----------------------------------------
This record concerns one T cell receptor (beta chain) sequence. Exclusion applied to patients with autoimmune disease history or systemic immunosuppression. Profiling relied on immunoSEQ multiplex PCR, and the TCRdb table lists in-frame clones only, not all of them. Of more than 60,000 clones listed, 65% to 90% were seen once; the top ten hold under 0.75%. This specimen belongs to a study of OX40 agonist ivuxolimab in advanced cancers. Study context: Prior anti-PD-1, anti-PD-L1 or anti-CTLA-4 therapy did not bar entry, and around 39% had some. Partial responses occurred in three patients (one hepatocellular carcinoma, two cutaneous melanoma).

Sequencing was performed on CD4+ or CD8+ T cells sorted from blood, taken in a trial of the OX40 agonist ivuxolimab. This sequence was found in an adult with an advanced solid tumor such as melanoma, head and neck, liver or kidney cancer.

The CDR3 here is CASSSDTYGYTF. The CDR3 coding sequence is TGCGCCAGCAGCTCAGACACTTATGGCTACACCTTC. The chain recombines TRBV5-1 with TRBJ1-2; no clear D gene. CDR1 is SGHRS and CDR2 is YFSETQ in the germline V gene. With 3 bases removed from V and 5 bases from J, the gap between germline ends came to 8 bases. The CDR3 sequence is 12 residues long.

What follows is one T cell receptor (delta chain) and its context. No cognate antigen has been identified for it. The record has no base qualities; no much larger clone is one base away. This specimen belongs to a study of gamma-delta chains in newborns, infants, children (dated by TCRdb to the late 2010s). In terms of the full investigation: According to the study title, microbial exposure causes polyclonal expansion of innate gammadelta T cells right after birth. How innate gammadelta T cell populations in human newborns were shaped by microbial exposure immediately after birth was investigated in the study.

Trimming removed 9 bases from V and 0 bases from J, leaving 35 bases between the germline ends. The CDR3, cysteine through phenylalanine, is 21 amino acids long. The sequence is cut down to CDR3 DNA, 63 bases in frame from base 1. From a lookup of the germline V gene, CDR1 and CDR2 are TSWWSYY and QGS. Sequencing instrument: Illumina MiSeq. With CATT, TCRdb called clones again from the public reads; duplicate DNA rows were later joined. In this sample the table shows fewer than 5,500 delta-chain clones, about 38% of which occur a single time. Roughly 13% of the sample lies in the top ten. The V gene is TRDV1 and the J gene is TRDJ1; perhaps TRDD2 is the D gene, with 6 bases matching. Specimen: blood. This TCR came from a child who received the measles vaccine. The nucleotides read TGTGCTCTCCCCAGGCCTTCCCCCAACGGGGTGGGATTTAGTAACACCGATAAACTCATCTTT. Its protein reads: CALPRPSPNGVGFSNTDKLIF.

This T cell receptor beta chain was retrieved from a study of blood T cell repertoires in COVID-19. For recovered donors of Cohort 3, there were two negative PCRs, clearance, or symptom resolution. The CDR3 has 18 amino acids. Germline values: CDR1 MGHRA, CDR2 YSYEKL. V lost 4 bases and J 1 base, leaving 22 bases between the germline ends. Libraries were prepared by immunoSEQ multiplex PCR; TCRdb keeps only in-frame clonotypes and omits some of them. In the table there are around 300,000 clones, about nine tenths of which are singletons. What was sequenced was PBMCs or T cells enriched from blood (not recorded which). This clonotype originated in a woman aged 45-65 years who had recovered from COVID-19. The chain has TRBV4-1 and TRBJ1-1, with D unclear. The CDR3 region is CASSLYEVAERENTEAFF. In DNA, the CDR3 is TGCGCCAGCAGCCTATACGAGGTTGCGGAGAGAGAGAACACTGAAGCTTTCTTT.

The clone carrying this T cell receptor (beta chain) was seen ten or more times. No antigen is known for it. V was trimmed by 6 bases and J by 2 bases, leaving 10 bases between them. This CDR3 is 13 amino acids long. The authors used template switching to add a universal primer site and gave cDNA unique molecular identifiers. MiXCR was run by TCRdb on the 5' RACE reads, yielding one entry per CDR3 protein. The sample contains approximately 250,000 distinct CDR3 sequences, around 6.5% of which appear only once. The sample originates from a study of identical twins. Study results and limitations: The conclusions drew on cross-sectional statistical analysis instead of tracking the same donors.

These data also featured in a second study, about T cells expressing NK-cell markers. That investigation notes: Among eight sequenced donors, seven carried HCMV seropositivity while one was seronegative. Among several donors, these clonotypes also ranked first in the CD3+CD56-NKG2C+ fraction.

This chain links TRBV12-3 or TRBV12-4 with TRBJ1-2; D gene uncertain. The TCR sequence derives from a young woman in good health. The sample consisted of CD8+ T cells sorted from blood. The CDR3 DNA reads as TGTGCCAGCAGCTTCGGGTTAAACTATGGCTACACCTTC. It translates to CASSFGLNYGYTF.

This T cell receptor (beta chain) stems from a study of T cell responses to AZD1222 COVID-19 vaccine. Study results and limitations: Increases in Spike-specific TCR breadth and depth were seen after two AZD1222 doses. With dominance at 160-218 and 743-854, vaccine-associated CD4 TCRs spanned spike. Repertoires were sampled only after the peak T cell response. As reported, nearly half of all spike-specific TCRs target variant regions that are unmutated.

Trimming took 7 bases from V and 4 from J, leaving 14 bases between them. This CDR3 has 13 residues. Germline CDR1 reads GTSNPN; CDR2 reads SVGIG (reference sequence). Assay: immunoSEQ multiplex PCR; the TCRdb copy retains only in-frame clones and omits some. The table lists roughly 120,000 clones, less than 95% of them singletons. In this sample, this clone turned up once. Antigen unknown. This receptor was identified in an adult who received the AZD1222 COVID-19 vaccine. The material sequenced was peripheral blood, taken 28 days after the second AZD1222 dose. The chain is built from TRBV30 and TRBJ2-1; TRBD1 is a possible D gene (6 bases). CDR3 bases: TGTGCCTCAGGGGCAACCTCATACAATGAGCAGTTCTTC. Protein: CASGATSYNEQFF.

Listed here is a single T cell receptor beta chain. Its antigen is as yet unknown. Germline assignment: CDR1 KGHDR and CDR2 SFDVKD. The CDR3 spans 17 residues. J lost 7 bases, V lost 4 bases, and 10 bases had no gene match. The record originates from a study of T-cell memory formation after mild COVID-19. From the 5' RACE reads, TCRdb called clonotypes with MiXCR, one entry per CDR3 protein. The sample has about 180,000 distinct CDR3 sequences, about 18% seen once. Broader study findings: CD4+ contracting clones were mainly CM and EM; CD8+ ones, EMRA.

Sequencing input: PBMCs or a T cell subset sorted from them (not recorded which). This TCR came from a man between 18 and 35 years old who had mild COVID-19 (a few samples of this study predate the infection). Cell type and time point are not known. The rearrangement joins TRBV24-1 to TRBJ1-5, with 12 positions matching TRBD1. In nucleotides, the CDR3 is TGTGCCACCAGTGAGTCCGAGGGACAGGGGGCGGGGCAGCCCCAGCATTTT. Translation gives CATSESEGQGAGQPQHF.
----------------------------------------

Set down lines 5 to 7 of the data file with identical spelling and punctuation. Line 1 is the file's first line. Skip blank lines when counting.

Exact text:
Trimming removed 9 bases from V and 0 bases from J, leaving 35 bases between the germline ends. The CDR3, cysteine through phenylalanine, is 21 amino acids long. The sequence is cut down to CDR3 DNA, 63 bases in frame from base 1. From a lookup of the germline V gene, CDR1 and CDR2 are TSWWSYY and QGS. Sequencing instrument: Illumina MiSeq. With CATT, TCRdb called clones again from the public reads; duplicate DNA rows were later joined. In this sample the table shows fewer than 5,500 delta-chain clones, about 38% of which occur a single time. Roughly 13% of the sample lies in the top ten. The V gene is TRDV1 and the J gene is TRDJ1; perhaps TRDD2 is the D gene, with 6 bases matching. Specimen: blood. This TCR came from a child who received the measles vaccine. The nucleotides read TGTGCTCTCCCCAGGCCTTCCCCCAACGGGGTGGGATTTAGTAACACCGATAAACTCATCTTT. Its protein reads: CALPRPSPNGVGFSNTDKLIF.

This T cell receptor beta chain was retrieved from a study of blood T cell repertoires in COVID-19. For recovered donors of Cohort 3, there were two negative PCRs, clearance, or symptom resolution. The CDR3 has 18 amino acids. Germline values: CDR1 MGHRA, CDR2 YSYEKL. V lost 4 bases and J 1 base, leaving 22 bases between the germline ends. Libraries were prepared by immunoSEQ multiplex PCR; TCRdb keeps only in-frame clonotypes and omits some of them. In the table there are around 300,000 clones, about nine tenths of which are singletons. What was sequenced was PBMCs or T cells enriched from blood (not recorded which). This clonotype originated in a woman aged 45-65 years who had recovered from COVID-19. The chain has TRBV4-1 and TRBJ1-1, with D unclear. The CDR3 region is CASSLYEVAERENTEAFF. In DNA, the CDR3 is TGCGCCAGCAGCCTATACGAGGTTGCGGAGAGAGAGAACACTGAAGCTTTCTTT.

The clone carrying this T cell receptor (beta chain) was seen ten or more times. No antigen is known for it. V was trimmed by 6 bases and J by 2 bases, leaving 10 bases between them. This CDR3 is 13 amino acids long. The authors used template switching to add a universal primer site and gave cDNA unique molecular identifiers. MiXCR was run by TCRdb on the 5' RACE reads, yielding one entry per CDR3 protein. The sample contains approximately 250,000 distinct CDR3 sequences, around 6.5% of which appear only once. The sample originates from a study of identical twins. Study results and limitations: The conclusions drew on cross-sectional statistical analysis instead of tracking the same donors.